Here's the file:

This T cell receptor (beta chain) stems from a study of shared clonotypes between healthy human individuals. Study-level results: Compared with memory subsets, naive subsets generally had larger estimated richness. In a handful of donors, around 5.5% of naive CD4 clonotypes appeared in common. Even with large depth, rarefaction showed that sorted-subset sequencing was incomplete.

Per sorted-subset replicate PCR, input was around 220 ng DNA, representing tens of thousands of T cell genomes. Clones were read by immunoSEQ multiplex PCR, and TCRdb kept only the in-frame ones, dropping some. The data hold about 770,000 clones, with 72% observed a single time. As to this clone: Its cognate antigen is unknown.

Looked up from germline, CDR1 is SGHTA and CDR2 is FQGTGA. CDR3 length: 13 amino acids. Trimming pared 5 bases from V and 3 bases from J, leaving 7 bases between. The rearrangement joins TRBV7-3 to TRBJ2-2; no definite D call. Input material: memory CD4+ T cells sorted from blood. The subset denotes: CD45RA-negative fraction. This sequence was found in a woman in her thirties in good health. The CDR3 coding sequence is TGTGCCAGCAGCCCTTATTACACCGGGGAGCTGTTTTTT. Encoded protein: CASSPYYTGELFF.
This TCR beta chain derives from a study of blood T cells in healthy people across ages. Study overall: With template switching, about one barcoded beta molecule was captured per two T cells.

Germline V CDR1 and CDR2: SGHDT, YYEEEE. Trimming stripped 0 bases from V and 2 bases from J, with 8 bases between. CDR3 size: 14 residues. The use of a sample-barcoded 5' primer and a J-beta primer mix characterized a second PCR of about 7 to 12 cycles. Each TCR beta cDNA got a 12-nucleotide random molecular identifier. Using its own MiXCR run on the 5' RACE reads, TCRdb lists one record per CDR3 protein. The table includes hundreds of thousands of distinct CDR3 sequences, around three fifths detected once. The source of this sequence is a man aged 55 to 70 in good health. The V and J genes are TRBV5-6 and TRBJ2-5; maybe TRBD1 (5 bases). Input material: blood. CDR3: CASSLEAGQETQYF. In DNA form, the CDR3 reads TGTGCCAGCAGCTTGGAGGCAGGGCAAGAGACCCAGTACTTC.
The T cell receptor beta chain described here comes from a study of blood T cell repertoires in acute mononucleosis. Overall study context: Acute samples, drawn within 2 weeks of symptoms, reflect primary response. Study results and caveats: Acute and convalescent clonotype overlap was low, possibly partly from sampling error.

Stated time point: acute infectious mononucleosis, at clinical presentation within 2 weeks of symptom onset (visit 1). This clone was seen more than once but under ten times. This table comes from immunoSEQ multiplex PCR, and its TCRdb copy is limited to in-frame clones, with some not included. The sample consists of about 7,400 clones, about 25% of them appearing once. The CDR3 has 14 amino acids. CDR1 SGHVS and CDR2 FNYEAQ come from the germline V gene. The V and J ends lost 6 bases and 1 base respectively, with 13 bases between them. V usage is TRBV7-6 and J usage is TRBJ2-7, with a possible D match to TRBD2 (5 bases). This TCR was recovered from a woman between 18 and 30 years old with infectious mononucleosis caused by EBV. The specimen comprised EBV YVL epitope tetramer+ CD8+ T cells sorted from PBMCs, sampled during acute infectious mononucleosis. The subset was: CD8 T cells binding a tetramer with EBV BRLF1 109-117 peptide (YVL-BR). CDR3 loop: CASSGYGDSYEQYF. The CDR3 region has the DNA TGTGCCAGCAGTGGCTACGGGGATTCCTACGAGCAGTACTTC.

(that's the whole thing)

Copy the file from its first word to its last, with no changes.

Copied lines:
This T cell receptor (beta chain) stems from a study of shared clonotypes between healthy human individuals. Study-level results: Compared with memory subsets, naive subsets generally had larger estimated richness. In a handful of donors, around 5.5% of naive CD4 clonotypes appeared in common. Even with large depth, rarefaction showed that sorted-subset sequencing was incomplete.

Per sorted-subset replicate PCR, input was around 220 ng DNA, representing tens of thousands of T cell genomes. Clones were read by immunoSEQ multiplex PCR, and TCRdb kept only the in-frame ones, dropping some. The data hold about 770,000 clones, with 72% observed a single time. As to this clone: Its cognate antigen is unknown.

Looked up from germline, CDR1 is SGHTA and CDR2 is FQGTGA. CDR3 length: 13 amino acids. Trimming pared 5 bases from V and 3 bases from J, leaving 7 bases between. The rearrangement joins TRBV7-3 to TRBJ2-2; no definite D call. Input material: memory CD4+ T cells sorted from blood. The subset denotes: CD45RA-negative fraction. This sequence was found in a woman in her thirties in good health. The CDR3 coding sequence is TGTGCCAGCAGCCCTTATTACACCGGGGAGCTGTTTTTT. Encoded protein: CASSPYYTGELFF.
This TCR beta chain derives from a study of blood T cells in healthy people across ages. Study overall: With template switching, about one barcoded beta molecule was captured per two T cells.

Germline V CDR1 and CDR2: SGHDT, YYEEEE. Trimming stripped 0 bases from V and 2 bases from J, with 8 bases between. CDR3 size: 14 residues. The use of a sample-barcoded 5' primer and a J-beta primer mix characterized a second PCR of about 7 to 12 cycles. Each TCR beta cDNA got a 12-nucleotide random molecular identifier. Using its own MiXCR run on the 5' RACE reads, TCRdb lists one record per CDR3 protein. The table includes hundreds of thousands of distinct CDR3 sequences, around three fifths detected once. The source of this sequence is a man aged 55 to 70 in good health. The V and J genes are TRBV5-6 and TRBJ2-5; maybe TRBD1 (5 bases). Input material: blood. CDR3: CASSLEAGQETQYF. In DNA form, the CDR3 reads TGTGCCAGCAGCTTGGAGGCAGGGCAAGAGACCCAGTACTTC.
The T cell receptor beta chain described here comes from a study of blood T cell repertoires in acute mononucleosis. Overall study context: Acute samples, drawn within 2 weeks of symptoms, reflect primary response. Study results and caveats: Acute and convalescent clonotype overlap was low, possibly partly from sampling error.

Stated time point: acute infectious mononucleosis, at clinical presentation within 2 weeks of symptom onset (visit 1). This clone was seen more than once but under ten times. This table comes from immunoSEQ multiplex PCR, and its TCRdb copy is limited to in-frame clones, with some not included. The sample consists of about 7,400 clones, about 25% of them appearing once. The CDR3 has 14 amino acids. CDR1 SGHVS and CDR2 FNYEAQ come from the germline V gene. The V and J ends lost 6 bases and 1 base respectively, with 13 bases between them. V usage is TRBV7-6 and J usage is TRBJ2-7, with a possible D match to TRBD2 (5 bases). This TCR was recovered from a woman between 18 and 30 years old with infectious mononucleosis caused by EBV. The specimen comprised EBV YVL epitope tetramer+ CD8+ T cells sorted from PBMCs, sampled during acute infectious mononucleosis. The subset was: CD8 T cells binding a tetramer with EBV BRLF1 109-117 peptide (YVL-BR). CDR3 loop: CASSGYGDSYEQYF. The CDR3 region has the DNA TGTGCCAGCAGTGGCTACGGGGATTCCTACGAGCAGTACTTC.